"What makes this day special?" asked Pastor Bruce Humphrey of the crowd seated beneath the octagonal dome that is the roof of Rancho Bernardo Community Presbyterian Church. The congregation answered, "This is the Sunday we remember that when Jesus entered Jerusalem the crowds gathered to celebrate his entrance as the Messiah."
"How did they show their joy?"
"They cut palm branches and laid them before him. They shouted their hosannas."
"Who made up the crowd?"
"The crowd included not only adults, but also children in the temple."
As we sang the opening hymn, lines of children processed through the aisles, bearing frilly palm branches.
"This is the Sunday the children lead us in praise.... This Palm Sunday, we recall through music the story of Jesus' last week of ministry. Remember Jesus in the Garden of Gethsemane, pleading with his Father for the cup of suffering to pass from him: 'Lord, have mercy.' Or in the Greek, ' Kyrie eleison .'" And with that, the children began to sing: girls in matching pink dresses, boys in black pants, white shirts, and pink ties, standing at the forefront of the choir on the stage, a choir four risers deep. Below the children sat the miniature orchestra; to their right, two vocal soloists and a harpist; to their left, the ringing organ and rich piano.
"Awake my soul, and with the sun/Thy daily stage of duty run/Shake off dull sloth, and joyful rise/To pay thy morning sacrifice." The opening of the Kyrie in John Rutter's Mass of the Children .
The sung Mass, which took up most of the service, proceeded through a Latin Gloria ("Glory be to God in highest heaven") and Sanctus ("Hosanna in the highest"), before borrowing a William Blake poem for the Agnus Dei ("Lamb of God, who takes away the sins of the world, have mercy on us").
Next Rutter adapted prayers from Lancelot Andrewes and St. Patrick into an entreaty -- that the Lord would open eyes, lips, and heart; defend and keep; be guide and companion. And as sunrise had opened the Mass, so nightfall closed it. "Glory to Thee, my God, this night/For all the blessings of the light..."
Meanwhile, across the hall, Pastor Tim Beal was preaching in the Worship Café. The room was almost dark; candles in the center of the round tables paled before the spotlights shining on the black stage with the white railing. Beal was holding a plastic Roman sword; on the screen beside him was what looked like a movie still of a Roman confronting Jesus. Beal spoke in the Roman's voice. "These Jews are a very strange people.... They claim there is only one God.... But what's really curious is these Jews claim to be that God's chosen people." The Roman, here to keep the peace at Passover, had noted Jesus' arrival in Jerusalem, but thought it was going to be "a tempest in a teapot...after all, he came riding into town on a donkey."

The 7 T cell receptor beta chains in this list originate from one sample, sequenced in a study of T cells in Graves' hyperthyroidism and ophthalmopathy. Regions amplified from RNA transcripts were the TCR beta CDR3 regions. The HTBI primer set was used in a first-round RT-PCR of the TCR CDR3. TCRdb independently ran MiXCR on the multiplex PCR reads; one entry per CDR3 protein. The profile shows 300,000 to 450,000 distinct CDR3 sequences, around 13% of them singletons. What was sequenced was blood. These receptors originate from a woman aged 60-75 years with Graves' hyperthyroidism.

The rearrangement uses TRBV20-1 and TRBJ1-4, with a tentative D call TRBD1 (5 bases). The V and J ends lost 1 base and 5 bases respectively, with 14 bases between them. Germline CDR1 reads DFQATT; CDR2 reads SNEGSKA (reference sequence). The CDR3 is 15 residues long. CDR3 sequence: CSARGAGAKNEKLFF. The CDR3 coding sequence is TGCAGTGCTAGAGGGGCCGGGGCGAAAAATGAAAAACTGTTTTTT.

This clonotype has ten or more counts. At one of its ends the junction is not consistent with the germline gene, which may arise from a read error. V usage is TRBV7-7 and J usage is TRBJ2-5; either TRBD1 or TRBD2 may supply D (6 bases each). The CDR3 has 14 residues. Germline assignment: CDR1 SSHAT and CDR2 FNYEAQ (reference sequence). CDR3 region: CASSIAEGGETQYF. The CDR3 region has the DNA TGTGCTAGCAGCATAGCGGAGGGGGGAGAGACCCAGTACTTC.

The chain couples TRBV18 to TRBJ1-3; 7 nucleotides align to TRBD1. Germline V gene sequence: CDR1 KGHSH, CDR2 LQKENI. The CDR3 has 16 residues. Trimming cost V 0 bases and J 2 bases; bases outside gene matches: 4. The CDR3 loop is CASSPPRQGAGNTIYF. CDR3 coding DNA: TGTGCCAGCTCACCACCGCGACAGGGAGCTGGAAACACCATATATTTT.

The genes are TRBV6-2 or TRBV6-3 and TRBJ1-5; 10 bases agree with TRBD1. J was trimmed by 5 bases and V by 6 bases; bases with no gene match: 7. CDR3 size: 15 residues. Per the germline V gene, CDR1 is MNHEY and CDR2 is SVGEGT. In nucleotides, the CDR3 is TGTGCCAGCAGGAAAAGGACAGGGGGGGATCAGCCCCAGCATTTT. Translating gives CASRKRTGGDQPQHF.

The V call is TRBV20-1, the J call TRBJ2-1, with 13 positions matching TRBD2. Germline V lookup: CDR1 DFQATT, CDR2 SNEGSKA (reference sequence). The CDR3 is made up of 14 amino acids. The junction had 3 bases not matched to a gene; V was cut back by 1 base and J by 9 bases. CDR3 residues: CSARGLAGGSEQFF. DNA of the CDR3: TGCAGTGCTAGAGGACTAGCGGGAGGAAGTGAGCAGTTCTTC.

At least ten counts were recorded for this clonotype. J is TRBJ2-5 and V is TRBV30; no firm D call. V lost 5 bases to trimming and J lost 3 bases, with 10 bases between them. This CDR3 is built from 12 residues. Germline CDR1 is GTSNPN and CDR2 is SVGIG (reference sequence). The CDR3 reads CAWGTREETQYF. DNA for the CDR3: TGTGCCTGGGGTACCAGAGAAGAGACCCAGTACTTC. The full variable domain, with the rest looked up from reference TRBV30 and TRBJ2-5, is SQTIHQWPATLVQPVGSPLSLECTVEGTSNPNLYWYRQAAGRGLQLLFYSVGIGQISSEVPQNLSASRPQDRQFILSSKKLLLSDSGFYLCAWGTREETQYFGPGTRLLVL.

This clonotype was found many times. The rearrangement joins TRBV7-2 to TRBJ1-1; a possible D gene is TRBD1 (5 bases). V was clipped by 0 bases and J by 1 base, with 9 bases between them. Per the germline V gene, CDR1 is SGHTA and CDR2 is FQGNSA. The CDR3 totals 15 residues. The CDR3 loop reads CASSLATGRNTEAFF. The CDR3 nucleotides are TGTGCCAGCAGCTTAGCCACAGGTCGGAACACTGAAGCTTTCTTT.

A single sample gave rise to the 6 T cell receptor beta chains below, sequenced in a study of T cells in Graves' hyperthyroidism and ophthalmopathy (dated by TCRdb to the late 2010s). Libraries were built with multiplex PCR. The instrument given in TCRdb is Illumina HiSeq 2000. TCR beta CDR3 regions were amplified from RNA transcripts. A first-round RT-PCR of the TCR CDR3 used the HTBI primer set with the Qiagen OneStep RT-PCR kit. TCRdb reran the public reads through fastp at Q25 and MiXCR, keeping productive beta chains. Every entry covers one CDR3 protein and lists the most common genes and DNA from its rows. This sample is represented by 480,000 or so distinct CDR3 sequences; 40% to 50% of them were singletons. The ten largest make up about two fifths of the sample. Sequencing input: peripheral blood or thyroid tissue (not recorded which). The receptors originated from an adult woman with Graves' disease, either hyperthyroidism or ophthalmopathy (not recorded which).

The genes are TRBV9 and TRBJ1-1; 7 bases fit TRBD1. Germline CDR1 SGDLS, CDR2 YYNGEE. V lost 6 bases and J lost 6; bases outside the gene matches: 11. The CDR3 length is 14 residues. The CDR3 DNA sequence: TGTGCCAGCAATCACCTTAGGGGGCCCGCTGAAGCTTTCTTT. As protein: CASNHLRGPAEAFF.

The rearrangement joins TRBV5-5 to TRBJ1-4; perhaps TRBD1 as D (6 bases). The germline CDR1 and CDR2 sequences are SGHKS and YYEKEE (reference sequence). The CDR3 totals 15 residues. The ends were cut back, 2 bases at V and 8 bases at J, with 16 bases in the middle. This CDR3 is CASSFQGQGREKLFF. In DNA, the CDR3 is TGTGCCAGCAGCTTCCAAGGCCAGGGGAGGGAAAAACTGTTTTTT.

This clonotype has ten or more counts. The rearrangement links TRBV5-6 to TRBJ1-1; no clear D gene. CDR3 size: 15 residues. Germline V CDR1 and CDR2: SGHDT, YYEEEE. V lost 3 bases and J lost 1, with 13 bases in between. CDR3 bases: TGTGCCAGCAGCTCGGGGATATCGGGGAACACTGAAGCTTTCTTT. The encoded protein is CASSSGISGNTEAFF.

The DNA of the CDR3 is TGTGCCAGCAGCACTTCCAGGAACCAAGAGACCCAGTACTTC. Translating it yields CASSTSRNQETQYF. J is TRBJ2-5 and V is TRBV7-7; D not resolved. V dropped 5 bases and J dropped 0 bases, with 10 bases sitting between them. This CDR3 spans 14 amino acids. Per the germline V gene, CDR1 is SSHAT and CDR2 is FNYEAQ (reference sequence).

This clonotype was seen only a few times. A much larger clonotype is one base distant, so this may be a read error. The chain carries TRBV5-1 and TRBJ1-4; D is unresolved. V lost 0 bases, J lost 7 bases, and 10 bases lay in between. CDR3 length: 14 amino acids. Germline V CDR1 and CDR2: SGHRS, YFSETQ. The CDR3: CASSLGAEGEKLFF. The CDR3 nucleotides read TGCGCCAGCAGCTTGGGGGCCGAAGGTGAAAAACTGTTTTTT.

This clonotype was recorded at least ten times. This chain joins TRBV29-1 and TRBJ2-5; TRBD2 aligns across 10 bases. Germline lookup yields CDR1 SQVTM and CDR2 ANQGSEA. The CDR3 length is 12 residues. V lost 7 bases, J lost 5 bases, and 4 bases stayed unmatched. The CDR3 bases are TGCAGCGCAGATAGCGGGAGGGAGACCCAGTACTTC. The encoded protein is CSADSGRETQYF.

Beal put down the sword and picked up a dagger, assuming a zealot's persona as he did so. The picture changed to that of a zealot attacking a Roman. "What we hope for is to reestablish the glory of the kingdom of the Jews. But people just don't seem to care. What we need is a catalyst."
Then a prayer shawl for a Pharisee, worried about Jesus' apparent disregard for the law that gave the Jews their identity as God's chosen people. Then a palm branch for James the disciple, convinced that Jesus "is in control. Even when enemies confront him, he never seems to get flustered."
Finally, Beal spoke as himself. "What strikes me is how those voices must have been heard by Jesus. He weeps as he sees Jerusalem.... He knows that destruction is ahead...' Because you did not know the time of the visitation of God.'"
But the real message of Palm Sunday was, first, "that God has a plan, just as Jesus showed in sending out the disciples to get that donkey." Second, that the plan "is revealed in God's compassionate commitment to seek us out despite our sinfulness." And, finally, "God needs our help. Just as Jesus said when going to get the donkey: 'The Lord needs it.' It's a matter of the strategy of touching the lives of people. Some people cannot and will not give God the time of day. How will God touch and reach them? Through us, because those persons like us. They know we have their best interests at heart."
After Beal's final prayer, the band, a four-piece combo, broke into "Sing or the Rocks Will Get To" -- "When the mountains sing their praises/I will sing all the louder..."
What happens when we die?
"We find out what our relationship is with God," says Beal. "And we get to celebrate that forever."
17010 Pomerado Road, San Diego
Denomination: Presbyterian Church USA
Address: 17010 Pomerado Road, Rancho Bernardo, 858-487-0811
Founded locally: mid-1960s
Senior pastor: Dr. Bruce Humphrey
Congregation size: 2500
Sunday school enrollment: 2800, including Bible study and weekday classes
Annual budget: $3.1 million last year
Weekly giving: n/a
Singles program: yes
Dress: formal in the Sanctuary, casual in the Worship Café
Diversity: mostly Caucasian, but some Hispanics and Asian-Americans, and an Arabic congregation
Sunday worship: Blended traditional, 8:30 a.m.; Worship Café, 8:30 a.m.; contemporary worship, 10 a.m.; traditional worship, 11:30 a.m.
Length of reviewed service: 1 hour, both services